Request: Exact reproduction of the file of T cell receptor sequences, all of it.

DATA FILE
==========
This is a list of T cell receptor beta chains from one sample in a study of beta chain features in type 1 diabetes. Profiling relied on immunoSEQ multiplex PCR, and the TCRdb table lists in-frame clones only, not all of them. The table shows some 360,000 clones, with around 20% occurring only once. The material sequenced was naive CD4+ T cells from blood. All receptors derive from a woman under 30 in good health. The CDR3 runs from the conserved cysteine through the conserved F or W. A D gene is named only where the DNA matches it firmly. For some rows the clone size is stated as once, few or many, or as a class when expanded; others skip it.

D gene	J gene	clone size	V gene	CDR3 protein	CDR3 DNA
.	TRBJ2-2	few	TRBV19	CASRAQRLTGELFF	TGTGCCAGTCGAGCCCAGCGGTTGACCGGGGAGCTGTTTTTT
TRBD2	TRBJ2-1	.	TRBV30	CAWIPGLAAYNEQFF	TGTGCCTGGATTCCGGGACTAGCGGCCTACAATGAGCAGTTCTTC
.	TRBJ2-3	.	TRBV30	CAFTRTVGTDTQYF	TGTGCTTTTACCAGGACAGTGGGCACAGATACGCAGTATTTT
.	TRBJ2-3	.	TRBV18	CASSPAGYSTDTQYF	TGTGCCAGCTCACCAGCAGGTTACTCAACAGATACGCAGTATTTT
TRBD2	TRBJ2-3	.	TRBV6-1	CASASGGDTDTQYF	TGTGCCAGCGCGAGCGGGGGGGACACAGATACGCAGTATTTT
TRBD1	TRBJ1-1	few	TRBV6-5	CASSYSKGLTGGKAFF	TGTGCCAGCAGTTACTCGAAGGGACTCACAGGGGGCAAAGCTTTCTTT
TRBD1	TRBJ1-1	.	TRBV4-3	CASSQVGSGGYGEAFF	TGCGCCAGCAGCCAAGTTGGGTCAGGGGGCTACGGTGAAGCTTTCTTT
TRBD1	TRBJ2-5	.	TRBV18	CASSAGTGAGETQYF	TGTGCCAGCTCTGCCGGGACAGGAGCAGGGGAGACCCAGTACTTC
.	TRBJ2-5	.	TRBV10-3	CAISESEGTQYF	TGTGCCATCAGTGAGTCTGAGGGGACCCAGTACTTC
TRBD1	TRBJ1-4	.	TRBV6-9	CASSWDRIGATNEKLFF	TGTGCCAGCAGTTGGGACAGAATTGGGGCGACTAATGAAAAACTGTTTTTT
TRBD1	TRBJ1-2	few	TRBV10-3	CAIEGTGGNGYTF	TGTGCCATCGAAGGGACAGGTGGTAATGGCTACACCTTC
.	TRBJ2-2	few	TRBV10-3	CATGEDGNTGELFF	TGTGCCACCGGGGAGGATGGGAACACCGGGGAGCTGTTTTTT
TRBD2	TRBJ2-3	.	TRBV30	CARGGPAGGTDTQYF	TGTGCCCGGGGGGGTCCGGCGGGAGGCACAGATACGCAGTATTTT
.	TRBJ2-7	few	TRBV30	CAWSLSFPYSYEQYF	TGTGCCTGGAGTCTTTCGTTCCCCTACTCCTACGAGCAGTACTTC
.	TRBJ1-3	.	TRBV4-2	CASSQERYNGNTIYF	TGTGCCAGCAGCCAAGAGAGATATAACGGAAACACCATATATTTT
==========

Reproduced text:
This is a list of T cell receptor beta chains from one sample in a study of beta chain features in type 1 diabetes. Profiling relied on immunoSEQ multiplex PCR, and the TCRdb table lists in-frame clones only, not all of them. The table shows some 360,000 clones, with around 20% occurring only once. The material sequenced was naive CD4+ T cells from blood. All receptors derive from a woman under 30 in good health. The CDR3 runs from the conserved cysteine through the conserved F or W. A D gene is named only where the DNA matches it firmly. For some rows the clone size is stated as once, few or many, or as a class when expanded; others skip it.

D gene	J gene	clone size	V gene	CDR3 protein	CDR3 DNA
.	TRBJ2-2	few	TRBV19	CASRAQRLTGELFF	TGTGCCAGTCGAGCCCAGCGGTTGACCGGGGAGCTGTTTTTT
TRBD2	TRBJ2-1	.	TRBV30	CAWIPGLAAYNEQFF	TGTGCCTGGATTCCGGGACTAGCGGCCTACAATGAGCAGTTCTTC
.	TRBJ2-3	.	TRBV30	CAFTRTVGTDTQYF	TGTGCTTTTACCAGGACAGTGGGCACAGATACGCAGTATTTT
.	TRBJ2-3	.	TRBV18	CASSPAGYSTDTQYF	TGTGCCAGCTCACCAGCAGGTTACTCAACAGATACGCAGTATTTT
TRBD2	TRBJ2-3	.	TRBV6-1	CASASGGDTDTQYF	TGTGCCAGCGCGAGCGGGGGGGACACAGATACGCAGTATTTT
TRBD1	TRBJ1-1	few	TRBV6-5	CASSYSKGLTGGKAFF	TGTGCCAGCAGTTACTCGAAGGGACTCACAGGGGGCAAAGCTTTCTTT
TRBD1	TRBJ1-1	.	TRBV4-3	CASSQVGSGGYGEAFF	TGCGCCAGCAGCCAAGTTGGGTCAGGGGGCTACGGTGAAGCTTTCTTT
TRBD1	TRBJ2-5	.	TRBV18	CASSAGTGAGETQYF	TGTGCCAGCTCTGCCGGGACAGGAGCAGGGGAGACCCAGTACTTC
.	TRBJ2-5	.	TRBV10-3	CAISESEGTQYF	TGTGCCATCAGTGAGTCTGAGGGGACCCAGTACTTC
TRBD1	TRBJ1-4	.	TRBV6-9	CASSWDRIGATNEKLFF	TGTGCCAGCAGTTGGGACAGAATTGGGGCGACTAATGAAAAACTGTTTTTT
TRBD1	TRBJ1-2	few	TRBV10-3	CAIEGTGGNGYTF	TGTGCCATCGAAGGGACAGGTGGTAATGGCTACACCTTC
.	TRBJ2-2	few	TRBV10-3	CATGEDGNTGELFF	TGTGCCACCGGGGAGGATGGGAACACCGGGGAGCTGTTTTTT
TRBD2	TRBJ2-3	.	TRBV30	CARGGPAGGTDTQYF	TGTGCCCGGGGGGGTCCGGCGGGAGGCACAGATACGCAGTATTTT
.	TRBJ2-7	few	TRBV30	CAWSLSFPYSYEQYF	TGTGCCTGGAGTCTTTCGTTCCCCTACTCCTACGAGCAGTACTTC
.	TRBJ1-3	.	TRBV4-2	CASSQERYNGNTIYF	TGTGCCAGCAGCCAAGAGAGATATAACGGAAACACCATATATTTT